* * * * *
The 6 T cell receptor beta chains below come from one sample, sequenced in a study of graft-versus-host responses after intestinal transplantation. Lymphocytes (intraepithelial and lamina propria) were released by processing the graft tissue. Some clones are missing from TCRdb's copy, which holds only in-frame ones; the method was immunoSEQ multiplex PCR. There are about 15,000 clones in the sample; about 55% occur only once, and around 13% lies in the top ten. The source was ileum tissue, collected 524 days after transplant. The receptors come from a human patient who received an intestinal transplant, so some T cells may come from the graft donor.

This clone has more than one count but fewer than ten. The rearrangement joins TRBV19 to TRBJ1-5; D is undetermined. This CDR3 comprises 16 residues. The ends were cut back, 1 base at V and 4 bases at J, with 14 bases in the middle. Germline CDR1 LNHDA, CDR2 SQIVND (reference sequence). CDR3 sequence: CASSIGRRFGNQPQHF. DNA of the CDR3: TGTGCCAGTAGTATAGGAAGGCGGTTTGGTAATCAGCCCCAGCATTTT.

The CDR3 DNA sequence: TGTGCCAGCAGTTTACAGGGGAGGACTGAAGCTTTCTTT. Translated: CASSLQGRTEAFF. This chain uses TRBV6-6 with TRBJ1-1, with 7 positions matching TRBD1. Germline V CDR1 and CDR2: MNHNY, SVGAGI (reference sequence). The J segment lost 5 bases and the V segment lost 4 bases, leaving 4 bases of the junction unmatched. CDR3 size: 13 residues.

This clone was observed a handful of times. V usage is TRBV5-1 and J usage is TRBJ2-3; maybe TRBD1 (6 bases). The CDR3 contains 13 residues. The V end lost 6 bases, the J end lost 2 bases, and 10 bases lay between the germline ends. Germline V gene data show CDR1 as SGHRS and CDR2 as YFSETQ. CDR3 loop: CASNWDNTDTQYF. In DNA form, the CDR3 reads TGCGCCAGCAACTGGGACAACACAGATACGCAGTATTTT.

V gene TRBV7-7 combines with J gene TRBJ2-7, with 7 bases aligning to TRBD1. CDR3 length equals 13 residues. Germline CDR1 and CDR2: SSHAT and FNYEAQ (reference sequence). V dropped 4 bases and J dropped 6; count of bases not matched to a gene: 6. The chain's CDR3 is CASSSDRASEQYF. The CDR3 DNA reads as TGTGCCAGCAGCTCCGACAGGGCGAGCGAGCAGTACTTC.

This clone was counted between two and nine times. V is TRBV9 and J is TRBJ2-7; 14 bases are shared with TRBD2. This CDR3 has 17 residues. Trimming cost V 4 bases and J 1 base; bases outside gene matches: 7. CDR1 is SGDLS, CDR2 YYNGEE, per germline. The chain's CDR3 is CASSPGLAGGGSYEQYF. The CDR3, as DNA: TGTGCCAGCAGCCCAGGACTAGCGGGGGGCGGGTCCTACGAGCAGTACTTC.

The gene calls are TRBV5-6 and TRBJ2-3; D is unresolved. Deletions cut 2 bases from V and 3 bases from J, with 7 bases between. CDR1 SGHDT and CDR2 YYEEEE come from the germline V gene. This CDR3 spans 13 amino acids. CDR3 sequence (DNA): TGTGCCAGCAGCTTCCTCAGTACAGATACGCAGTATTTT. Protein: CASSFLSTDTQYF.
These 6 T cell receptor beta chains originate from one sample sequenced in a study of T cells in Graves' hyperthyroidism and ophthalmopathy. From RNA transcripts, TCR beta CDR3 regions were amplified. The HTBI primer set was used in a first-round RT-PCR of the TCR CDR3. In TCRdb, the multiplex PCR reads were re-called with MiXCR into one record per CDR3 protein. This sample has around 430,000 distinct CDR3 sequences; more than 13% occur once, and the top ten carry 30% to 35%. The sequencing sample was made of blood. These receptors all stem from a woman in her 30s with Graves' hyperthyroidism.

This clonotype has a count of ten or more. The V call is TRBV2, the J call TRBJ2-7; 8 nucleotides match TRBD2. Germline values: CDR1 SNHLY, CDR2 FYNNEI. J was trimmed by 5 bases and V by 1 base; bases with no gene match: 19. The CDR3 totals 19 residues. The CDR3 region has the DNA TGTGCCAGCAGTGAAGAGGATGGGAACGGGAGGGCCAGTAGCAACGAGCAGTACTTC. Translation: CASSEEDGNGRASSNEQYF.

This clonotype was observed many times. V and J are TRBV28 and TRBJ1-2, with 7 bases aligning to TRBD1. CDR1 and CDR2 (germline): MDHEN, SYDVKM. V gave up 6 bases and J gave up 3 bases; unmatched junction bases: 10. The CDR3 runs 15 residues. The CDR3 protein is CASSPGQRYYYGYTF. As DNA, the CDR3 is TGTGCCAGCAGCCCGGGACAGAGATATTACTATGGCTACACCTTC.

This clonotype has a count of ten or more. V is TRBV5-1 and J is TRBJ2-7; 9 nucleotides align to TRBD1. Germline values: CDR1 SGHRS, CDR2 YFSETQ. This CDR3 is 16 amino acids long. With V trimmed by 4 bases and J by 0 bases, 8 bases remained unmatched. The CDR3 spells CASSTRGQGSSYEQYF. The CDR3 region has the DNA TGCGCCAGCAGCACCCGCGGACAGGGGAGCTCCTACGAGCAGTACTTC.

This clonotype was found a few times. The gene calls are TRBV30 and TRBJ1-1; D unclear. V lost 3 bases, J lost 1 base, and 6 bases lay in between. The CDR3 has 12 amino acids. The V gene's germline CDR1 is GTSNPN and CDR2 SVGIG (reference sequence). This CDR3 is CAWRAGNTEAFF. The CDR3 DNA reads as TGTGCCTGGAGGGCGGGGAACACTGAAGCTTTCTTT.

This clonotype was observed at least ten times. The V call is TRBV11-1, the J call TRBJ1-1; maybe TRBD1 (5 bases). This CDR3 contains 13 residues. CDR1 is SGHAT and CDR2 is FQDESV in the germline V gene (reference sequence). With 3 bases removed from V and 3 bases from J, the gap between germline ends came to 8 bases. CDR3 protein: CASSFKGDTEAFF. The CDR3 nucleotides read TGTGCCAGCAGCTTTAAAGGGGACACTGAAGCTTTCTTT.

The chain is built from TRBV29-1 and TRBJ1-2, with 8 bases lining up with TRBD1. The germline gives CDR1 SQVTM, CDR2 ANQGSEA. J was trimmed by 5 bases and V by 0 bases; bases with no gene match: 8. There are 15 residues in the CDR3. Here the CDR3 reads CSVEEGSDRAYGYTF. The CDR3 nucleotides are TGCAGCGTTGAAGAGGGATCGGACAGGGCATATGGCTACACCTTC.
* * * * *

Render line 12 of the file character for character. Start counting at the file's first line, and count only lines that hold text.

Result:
This clonotype was found a few times. The gene calls are TRBV30 and TRBJ1-1; D unclear. V lost 3 bases, J lost 1 base, and 6 bases lay in between. The CDR3 has 12 amino acids. The V gene's germline CDR1 is GTSNPN and CDR2 SVGIG (reference sequence). This CDR3 is CAWRAGNTEAFF. The CDR3 DNA reads as TGTGCCTGGAGGGCGGGGAACACTGAAGCTTTCTTT.